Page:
And malware re-starting itself from the user’s home folder might be restricted too.

Vulnerable files such as ~/.bashrc or folders such as ~/.config/autostart could be checked and/or restored to known sane versions at early boot time when it is considered that no malware is running yet.

The question is, can we disable all the “easy” (non-kernel exploit) ways to prevent root from getting access to kernel space?

That is before reboot - because root can change bootloader, kernel image, etc. and after reboot changes to bootloader, kernel image, etc. must be undone. That might include allow loading signed kernel modules by default / disallow kernel module loading by default, disable kexec which we are already doing, and whatnot.

A good starting point might be:

Perhaps it may even be possible to prevent root from modifying the bootloader, kernel image, initrd? Perhaps it could be configured that such changes must happen through use of apt-get? But then additional, malicious /etc/apt/sources.list.d/ sources.list or apt command line parameters to set malicious sources.list might be set. Some restrictions (if even possible) might have to go into separate, opt-in packages or opt-in commands if functionality gets restricted too much (such as packages.debian.org as sources only).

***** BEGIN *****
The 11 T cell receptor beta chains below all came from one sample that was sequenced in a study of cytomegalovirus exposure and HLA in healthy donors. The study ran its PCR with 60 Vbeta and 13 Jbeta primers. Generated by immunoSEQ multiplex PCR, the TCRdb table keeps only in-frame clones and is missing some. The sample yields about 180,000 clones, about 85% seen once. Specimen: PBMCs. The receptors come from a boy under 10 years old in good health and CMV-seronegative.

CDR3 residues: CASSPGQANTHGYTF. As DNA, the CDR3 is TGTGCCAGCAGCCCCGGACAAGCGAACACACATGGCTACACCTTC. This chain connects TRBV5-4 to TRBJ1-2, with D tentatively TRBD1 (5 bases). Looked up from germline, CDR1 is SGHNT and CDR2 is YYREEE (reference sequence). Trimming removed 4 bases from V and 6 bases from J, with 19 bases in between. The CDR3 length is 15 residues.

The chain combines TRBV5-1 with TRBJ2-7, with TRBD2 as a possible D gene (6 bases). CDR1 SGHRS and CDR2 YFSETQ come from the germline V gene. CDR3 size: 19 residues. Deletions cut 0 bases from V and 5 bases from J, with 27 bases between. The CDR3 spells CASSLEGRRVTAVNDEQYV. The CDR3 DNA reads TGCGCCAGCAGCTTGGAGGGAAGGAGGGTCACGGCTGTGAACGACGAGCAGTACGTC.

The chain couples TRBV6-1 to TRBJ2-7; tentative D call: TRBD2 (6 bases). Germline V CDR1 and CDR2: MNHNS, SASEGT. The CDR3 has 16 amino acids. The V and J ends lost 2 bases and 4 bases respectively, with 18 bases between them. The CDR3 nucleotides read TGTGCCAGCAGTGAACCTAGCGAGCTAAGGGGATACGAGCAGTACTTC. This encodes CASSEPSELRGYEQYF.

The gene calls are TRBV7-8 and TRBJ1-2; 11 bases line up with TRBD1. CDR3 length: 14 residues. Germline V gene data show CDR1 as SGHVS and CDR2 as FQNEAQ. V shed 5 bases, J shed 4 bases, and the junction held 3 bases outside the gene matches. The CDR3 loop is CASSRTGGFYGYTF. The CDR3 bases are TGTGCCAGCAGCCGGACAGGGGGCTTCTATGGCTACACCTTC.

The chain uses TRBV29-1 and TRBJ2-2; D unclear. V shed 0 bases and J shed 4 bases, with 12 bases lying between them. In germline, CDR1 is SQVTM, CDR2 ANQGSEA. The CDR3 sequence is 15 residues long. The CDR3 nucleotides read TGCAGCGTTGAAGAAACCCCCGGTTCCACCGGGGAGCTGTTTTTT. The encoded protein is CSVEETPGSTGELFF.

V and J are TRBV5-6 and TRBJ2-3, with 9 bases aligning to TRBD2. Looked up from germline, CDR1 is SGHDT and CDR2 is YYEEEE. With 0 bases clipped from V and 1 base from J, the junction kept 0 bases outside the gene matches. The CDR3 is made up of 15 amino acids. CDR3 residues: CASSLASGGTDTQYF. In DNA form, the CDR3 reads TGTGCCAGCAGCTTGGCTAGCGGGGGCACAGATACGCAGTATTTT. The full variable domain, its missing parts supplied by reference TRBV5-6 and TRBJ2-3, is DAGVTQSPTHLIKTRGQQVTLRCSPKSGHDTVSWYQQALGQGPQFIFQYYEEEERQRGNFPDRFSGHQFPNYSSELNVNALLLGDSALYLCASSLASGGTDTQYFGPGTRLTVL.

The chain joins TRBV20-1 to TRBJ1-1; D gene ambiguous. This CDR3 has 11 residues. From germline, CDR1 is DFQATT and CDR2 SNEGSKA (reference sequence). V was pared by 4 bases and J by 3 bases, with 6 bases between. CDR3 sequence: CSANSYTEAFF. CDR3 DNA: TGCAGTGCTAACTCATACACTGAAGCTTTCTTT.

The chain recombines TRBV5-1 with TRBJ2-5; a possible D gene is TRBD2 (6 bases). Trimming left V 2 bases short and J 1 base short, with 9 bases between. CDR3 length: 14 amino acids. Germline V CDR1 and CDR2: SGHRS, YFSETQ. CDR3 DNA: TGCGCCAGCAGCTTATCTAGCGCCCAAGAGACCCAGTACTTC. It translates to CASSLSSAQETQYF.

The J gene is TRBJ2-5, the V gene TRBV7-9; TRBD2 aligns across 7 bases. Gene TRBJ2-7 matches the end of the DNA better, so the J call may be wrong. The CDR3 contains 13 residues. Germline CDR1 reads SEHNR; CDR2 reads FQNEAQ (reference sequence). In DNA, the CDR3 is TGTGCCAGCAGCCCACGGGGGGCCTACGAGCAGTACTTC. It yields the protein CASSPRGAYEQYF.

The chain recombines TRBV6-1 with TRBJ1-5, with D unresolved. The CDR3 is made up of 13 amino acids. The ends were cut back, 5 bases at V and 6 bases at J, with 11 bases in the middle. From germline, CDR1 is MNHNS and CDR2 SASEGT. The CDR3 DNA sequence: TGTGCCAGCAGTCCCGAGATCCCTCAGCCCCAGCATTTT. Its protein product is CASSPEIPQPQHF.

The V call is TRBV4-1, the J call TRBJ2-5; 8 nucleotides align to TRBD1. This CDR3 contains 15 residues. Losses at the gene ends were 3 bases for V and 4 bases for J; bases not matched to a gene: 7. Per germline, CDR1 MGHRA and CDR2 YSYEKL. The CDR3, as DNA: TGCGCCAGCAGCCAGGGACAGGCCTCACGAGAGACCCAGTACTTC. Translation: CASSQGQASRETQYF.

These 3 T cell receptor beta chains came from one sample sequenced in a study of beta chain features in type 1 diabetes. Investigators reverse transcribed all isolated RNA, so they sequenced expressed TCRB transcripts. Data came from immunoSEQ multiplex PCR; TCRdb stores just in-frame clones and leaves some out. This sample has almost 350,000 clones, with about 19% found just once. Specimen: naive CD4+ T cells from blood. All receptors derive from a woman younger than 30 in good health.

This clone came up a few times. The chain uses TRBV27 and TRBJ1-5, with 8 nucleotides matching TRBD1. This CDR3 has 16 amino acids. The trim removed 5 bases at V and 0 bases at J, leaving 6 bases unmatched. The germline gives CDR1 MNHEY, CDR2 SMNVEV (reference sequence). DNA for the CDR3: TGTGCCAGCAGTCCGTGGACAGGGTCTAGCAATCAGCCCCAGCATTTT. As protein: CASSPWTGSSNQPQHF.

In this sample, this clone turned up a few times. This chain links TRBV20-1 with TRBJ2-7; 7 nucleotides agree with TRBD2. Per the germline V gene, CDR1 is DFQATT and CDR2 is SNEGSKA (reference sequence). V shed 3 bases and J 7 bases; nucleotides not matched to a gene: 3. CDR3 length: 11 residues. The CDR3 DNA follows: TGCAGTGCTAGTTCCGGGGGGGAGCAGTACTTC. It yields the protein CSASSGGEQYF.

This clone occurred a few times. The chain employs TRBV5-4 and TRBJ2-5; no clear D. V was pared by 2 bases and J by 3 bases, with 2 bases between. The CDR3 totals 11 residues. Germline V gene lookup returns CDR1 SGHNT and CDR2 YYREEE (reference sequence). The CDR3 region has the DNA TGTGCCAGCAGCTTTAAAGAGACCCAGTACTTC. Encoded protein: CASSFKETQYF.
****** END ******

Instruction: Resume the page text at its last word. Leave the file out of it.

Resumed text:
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There isn’t really a plausible way to prevent root from modifying it but you can make sure it isn’t executed if it’s modified. For example, see Android’s verified boot implementation. I’m not sure how this could be implemented in an ordinary Linux distro.

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I am very interested in verified boot latetly. For VMs:
Could be implemented using similar to this idea in this very post: enable Linux kernel gpg verification in grub and/or enable Secure Boot by default
In essence initially boot from a readonly boot medium, do verification and chainload (kexec) (boot) regular disk if verification was ok.

Also described a bit in Are non-perfect Defenses that defeat off-the-shelf Viruses a worthwhile Development Goal?

For host: not sure yet. Perhaps using Secure Boot. Perhaps similar to above. Should be possible though because…

SilverBlue and ClearLinux do interesting things related to it. They call it stateless.

This blog describes it very well.

http://0pointer.net/blog/projects/stateless.html